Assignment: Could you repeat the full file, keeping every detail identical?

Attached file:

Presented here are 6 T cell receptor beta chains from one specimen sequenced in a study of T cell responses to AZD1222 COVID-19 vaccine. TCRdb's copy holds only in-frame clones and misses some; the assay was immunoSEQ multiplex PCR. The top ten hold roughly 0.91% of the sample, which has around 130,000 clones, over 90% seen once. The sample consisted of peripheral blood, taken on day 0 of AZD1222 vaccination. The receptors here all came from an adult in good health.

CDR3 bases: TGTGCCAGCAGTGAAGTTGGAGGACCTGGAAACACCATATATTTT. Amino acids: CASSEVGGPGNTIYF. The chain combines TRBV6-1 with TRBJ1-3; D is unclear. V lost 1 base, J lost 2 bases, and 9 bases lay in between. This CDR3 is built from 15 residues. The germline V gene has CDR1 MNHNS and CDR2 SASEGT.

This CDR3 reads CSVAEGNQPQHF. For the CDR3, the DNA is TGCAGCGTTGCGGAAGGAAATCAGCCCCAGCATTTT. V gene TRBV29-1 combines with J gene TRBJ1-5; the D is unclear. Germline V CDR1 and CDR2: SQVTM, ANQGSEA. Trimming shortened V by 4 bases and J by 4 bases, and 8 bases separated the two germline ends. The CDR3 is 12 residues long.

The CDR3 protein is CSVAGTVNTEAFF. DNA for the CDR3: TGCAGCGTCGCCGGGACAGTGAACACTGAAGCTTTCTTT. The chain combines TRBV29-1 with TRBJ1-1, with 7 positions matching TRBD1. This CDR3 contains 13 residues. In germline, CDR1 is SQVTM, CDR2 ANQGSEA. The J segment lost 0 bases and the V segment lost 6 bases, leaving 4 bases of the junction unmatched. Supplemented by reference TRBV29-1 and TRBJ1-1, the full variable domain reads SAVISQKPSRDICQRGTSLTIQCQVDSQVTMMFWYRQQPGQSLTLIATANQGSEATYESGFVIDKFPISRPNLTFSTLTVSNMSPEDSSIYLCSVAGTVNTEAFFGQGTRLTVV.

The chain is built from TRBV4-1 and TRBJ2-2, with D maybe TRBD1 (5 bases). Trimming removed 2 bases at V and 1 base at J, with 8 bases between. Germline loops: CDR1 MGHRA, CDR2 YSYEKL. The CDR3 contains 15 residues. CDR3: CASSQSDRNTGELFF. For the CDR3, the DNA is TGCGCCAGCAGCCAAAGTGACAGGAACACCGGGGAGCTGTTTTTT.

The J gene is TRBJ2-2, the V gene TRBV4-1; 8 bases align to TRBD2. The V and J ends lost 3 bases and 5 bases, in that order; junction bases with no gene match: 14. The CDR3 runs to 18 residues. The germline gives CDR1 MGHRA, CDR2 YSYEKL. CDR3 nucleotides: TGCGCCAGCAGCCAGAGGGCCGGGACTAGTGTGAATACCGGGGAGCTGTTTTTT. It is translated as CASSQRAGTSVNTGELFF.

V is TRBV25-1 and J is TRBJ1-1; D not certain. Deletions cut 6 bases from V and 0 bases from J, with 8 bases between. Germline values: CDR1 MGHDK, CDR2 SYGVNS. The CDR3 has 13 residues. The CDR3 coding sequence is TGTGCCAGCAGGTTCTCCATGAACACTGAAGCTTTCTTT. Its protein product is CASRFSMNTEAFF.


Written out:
Presented here are 6 T cell receptor beta chains from one specimen sequenced in a study of T cell responses to AZD1222 COVID-19 vaccine. TCRdb's copy holds only in-frame clones and misses some; the assay was immunoSEQ multiplex PCR. The top ten hold roughly 0.91% of the sample, which has around 130,000 clones, over 90% seen once. The sample consisted of peripheral blood, taken on day 0 of AZD1222 vaccination. The receptors here all came from an adult in good health.

CDR3 bases: TGTGCCAGCAGTGAAGTTGGAGGACCTGGAAACACCATATATTTT. Amino acids: CASSEVGGPGNTIYF. The chain combines TRBV6-1 with TRBJ1-3; D is unclear. V lost 1 base, J lost 2 bases, and 9 bases lay in between. This CDR3 is built from 15 residues. The germline V gene has CDR1 MNHNS and CDR2 SASEGT.

This CDR3 reads CSVAEGNQPQHF. For the CDR3, the DNA is TGCAGCGTTGCGGAAGGAAATCAGCCCCAGCATTTT. V gene TRBV29-1 combines with J gene TRBJ1-5; the D is unclear. Germline V CDR1 and CDR2: SQVTM, ANQGSEA. Trimming shortened V by 4 bases and J by 4 bases, and 8 bases separated the two germline ends. The CDR3 is 12 residues long.

The CDR3 protein is CSVAGTVNTEAFF. DNA for the CDR3: TGCAGCGTCGCCGGGACAGTGAACACTGAAGCTTTCTTT. The chain combines TRBV29-1 with TRBJ1-1, with 7 positions matching TRBD1. This CDR3 contains 13 residues. In germline, CDR1 is SQVTM, CDR2 ANQGSEA. The J segment lost 0 bases and the V segment lost 6 bases, leaving 4 bases of the junction unmatched. Supplemented by reference TRBV29-1 and TRBJ1-1, the full variable domain reads SAVISQKPSRDICQRGTSLTIQCQVDSQVTMMFWYRQQPGQSLTLIATANQGSEATYESGFVIDKFPISRPNLTFSTLTVSNMSPEDSSIYLCSVAGTVNTEAFFGQGTRLTVV.

The chain is built from TRBV4-1 and TRBJ2-2, with D maybe TRBD1 (5 bases). Trimming removed 2 bases at V and 1 base at J, with 8 bases between. Germline loops: CDR1 MGHRA, CDR2 YSYEKL. The CDR3 contains 15 residues. CDR3: CASSQSDRNTGELFF. For the CDR3, the DNA is TGCGCCAGCAGCCAAAGTGACAGGAACACCGGGGAGCTGTTTTTT.

The J gene is TRBJ2-2, the V gene TRBV4-1; 8 bases align to TRBD2. The V and J ends lost 3 bases and 5 bases, in that order; junction bases with no gene match: 14. The CDR3 runs to 18 residues. The germline gives CDR1 MGHRA, CDR2 YSYEKL. CDR3 nucleotides: TGCGCCAGCAGCCAGAGGGCCGGGACTAGTGTGAATACCGGGGAGCTGTTTTTT. It is translated as CASSQRAGTSVNTGELFF.

V is TRBV25-1 and J is TRBJ1-1; D not certain. Deletions cut 6 bases from V and 0 bases from J, with 8 bases between. Germline values: CDR1 MGHDK, CDR2 SYGVNS. The CDR3 has 13 residues. The CDR3 coding sequence is TGTGCCAGCAGGTTCTCCATGAACACTGAAGCTTTCTTT. Its protein product is CASRFSMNTEAFF.